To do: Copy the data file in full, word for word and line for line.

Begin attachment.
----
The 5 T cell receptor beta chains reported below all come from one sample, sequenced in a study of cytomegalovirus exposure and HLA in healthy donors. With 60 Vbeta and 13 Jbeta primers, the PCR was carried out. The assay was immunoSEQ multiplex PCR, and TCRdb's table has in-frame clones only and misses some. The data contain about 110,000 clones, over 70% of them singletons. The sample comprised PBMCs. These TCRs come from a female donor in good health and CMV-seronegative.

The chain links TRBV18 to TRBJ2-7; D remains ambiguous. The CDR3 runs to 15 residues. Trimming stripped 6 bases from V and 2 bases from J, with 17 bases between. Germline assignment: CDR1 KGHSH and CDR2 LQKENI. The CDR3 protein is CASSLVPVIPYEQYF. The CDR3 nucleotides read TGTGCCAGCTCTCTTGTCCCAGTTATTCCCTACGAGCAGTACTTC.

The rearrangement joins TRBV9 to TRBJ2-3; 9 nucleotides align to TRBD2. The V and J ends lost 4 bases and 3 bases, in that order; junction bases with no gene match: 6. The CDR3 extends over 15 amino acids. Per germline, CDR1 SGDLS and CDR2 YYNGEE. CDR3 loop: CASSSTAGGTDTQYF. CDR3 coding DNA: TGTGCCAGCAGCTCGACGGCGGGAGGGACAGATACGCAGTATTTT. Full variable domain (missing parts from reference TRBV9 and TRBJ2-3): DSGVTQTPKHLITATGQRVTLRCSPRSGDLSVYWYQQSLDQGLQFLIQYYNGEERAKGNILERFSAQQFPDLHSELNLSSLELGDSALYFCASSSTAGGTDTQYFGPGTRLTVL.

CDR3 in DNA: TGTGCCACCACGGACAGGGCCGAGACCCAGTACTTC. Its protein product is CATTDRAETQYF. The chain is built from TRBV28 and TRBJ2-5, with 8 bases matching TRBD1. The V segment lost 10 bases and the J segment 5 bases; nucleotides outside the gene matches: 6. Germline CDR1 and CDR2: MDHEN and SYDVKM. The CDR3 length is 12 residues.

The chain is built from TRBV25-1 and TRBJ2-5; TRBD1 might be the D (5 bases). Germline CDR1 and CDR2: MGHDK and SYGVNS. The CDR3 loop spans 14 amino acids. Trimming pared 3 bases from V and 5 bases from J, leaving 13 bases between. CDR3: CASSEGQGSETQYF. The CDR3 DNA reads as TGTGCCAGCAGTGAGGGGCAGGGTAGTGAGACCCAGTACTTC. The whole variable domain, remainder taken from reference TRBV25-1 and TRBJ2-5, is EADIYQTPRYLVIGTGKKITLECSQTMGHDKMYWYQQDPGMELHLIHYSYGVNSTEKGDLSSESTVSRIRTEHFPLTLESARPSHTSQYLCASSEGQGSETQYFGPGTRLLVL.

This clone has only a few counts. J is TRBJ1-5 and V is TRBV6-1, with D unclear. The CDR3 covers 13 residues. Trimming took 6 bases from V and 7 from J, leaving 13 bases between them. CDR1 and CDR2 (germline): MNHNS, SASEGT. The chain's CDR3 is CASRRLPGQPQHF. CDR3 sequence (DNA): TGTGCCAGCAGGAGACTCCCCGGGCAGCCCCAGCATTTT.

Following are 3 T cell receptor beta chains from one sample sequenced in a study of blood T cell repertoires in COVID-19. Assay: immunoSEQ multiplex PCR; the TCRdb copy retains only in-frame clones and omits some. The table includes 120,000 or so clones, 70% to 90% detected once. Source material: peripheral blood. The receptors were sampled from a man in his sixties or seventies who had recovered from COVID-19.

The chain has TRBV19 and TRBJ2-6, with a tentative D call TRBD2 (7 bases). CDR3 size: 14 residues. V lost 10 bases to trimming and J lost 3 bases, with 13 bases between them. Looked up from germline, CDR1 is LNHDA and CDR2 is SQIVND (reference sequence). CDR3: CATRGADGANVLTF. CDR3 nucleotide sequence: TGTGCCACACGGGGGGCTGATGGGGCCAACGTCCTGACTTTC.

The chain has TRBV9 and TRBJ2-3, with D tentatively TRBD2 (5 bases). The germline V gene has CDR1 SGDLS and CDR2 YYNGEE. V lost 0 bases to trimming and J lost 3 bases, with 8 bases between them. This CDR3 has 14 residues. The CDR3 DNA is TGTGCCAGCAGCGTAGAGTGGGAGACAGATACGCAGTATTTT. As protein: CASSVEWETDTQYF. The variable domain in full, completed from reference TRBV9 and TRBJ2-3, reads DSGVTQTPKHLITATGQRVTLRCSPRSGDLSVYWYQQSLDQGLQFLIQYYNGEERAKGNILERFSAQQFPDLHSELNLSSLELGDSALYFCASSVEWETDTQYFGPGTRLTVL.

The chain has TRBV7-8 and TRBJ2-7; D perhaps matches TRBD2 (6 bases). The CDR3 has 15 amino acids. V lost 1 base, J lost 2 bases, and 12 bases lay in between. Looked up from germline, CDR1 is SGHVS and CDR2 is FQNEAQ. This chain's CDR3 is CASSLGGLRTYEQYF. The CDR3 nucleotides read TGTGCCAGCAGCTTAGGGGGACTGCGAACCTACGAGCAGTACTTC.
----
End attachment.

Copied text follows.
The 5 T cell receptor beta chains reported below all come from one sample, sequenced in a study of cytomegalovirus exposure and HLA in healthy donors. With 60 Vbeta and 13 Jbeta primers, the PCR was carried out. The assay was immunoSEQ multiplex PCR, and TCRdb's table has in-frame clones only and misses some. The data contain about 110,000 clones, over 70% of them singletons. The sample comprised PBMCs. These TCRs come from a female donor in good health and CMV-seronegative.

The chain links TRBV18 to TRBJ2-7; D remains ambiguous. The CDR3 runs to 15 residues. Trimming stripped 6 bases from V and 2 bases from J, with 17 bases between. Germline assignment: CDR1 KGHSH and CDR2 LQKENI. The CDR3 protein is CASSLVPVIPYEQYF. The CDR3 nucleotides read TGTGCCAGCTCTCTTGTCCCAGTTATTCCCTACGAGCAGTACTTC.

The rearrangement joins TRBV9 to TRBJ2-3; 9 nucleotides align to TRBD2. The V and J ends lost 4 bases and 3 bases, in that order; junction bases with no gene match: 6. The CDR3 extends over 15 amino acids. Per germline, CDR1 SGDLS and CDR2 YYNGEE. CDR3 loop: CASSSTAGGTDTQYF. CDR3 coding DNA: TGTGCCAGCAGCTCGACGGCGGGAGGGACAGATACGCAGTATTTT. Full variable domain (missing parts from reference TRBV9 and TRBJ2-3): DSGVTQTPKHLITATGQRVTLRCSPRSGDLSVYWYQQSLDQGLQFLIQYYNGEERAKGNILERFSAQQFPDLHSELNLSSLELGDSALYFCASSSTAGGTDTQYFGPGTRLTVL.

CDR3 in DNA: TGTGCCACCACGGACAGGGCCGAGACCCAGTACTTC. Its protein product is CATTDRAETQYF. The chain is built from TRBV28 and TRBJ2-5, with 8 bases matching TRBD1. The V segment lost 10 bases and the J segment 5 bases; nucleotides outside the gene matches: 6. Germline CDR1 and CDR2: MDHEN and SYDVKM. The CDR3 length is 12 residues.

The chain is built from TRBV25-1 and TRBJ2-5; TRBD1 might be the D (5 bases). Germline CDR1 and CDR2: MGHDK and SYGVNS. The CDR3 loop spans 14 amino acids. Trimming pared 3 bases from V and 5 bases from J, leaving 13 bases between. CDR3: CASSEGQGSETQYF. The CDR3 DNA reads as TGTGCCAGCAGTGAGGGGCAGGGTAGTGAGACCCAGTACTTC. The whole variable domain, remainder taken from reference TRBV25-1 and TRBJ2-5, is EADIYQTPRYLVIGTGKKITLECSQTMGHDKMYWYQQDPGMELHLIHYSYGVNSTEKGDLSSESTVSRIRTEHFPLTLESARPSHTSQYLCASSEGQGSETQYFGPGTRLLVL.

This clone has only a few counts. J is TRBJ1-5 and V is TRBV6-1, with D unclear. The CDR3 covers 13 residues. Trimming took 6 bases from V and 7 from J, leaving 13 bases between them. CDR1 and CDR2 (germline): MNHNS, SASEGT. The chain's CDR3 is CASRRLPGQPQHF. CDR3 sequence (DNA): TGTGCCAGCAGGAGACTCCCCGGGCAGCCCCAGCATTTT.

Following are 3 T cell receptor beta chains from one sample sequenced in a study of blood T cell repertoires in COVID-19. Assay: immunoSEQ multiplex PCR; the TCRdb copy retains only in-frame clones and omits some. The table includes 120,000 or so clones, 70% to 90% detected once. Source material: peripheral blood. The receptors were sampled from a man in his sixties or seventies who had recovered from COVID-19.

The chain has TRBV19 and TRBJ2-6, with a tentative D call TRBD2 (7 bases). CDR3 size: 14 residues. V lost 10 bases to trimming and J lost 3 bases, with 13 bases between them. Looked up from germline, CDR1 is LNHDA and CDR2 is SQIVND (reference sequence). CDR3: CATRGADGANVLTF. CDR3 nucleotide sequence: TGTGCCACACGGGGGGCTGATGGGGCCAACGTCCTGACTTTC.

The chain has TRBV9 and TRBJ2-3, with D tentatively TRBD2 (5 bases). The germline V gene has CDR1 SGDLS and CDR2 YYNGEE. V lost 0 bases to trimming and J lost 3 bases, with 8 bases between them. This CDR3 has 14 residues. The CDR3 DNA is TGTGCCAGCAGCGTAGAGTGGGAGACAGATACGCAGTATTTT. As protein: CASSVEWETDTQYF. The variable domain in full, completed from reference TRBV9 and TRBJ2-3, reads DSGVTQTPKHLITATGQRVTLRCSPRSGDLSVYWYQQSLDQGLQFLIQYYNGEERAKGNILERFSAQQFPDLHSELNLSSLELGDSALYFCASSVEWETDTQYFGPGTRLTVL.

The chain has TRBV7-8 and TRBJ2-7; D perhaps matches TRBD2 (6 bases). The CDR3 has 15 amino acids. V lost 1 base, J lost 2 bases, and 12 bases lay in between. Looked up from germline, CDR1 is SGHVS and CDR2 is FQNEAQ. This chain's CDR3 is CASSLGGLRTYEQYF. The CDR3 nucleotides read TGTGCCAGCAGCTTAGGGGGACTGCGAACCTACGAGCAGTACTTC.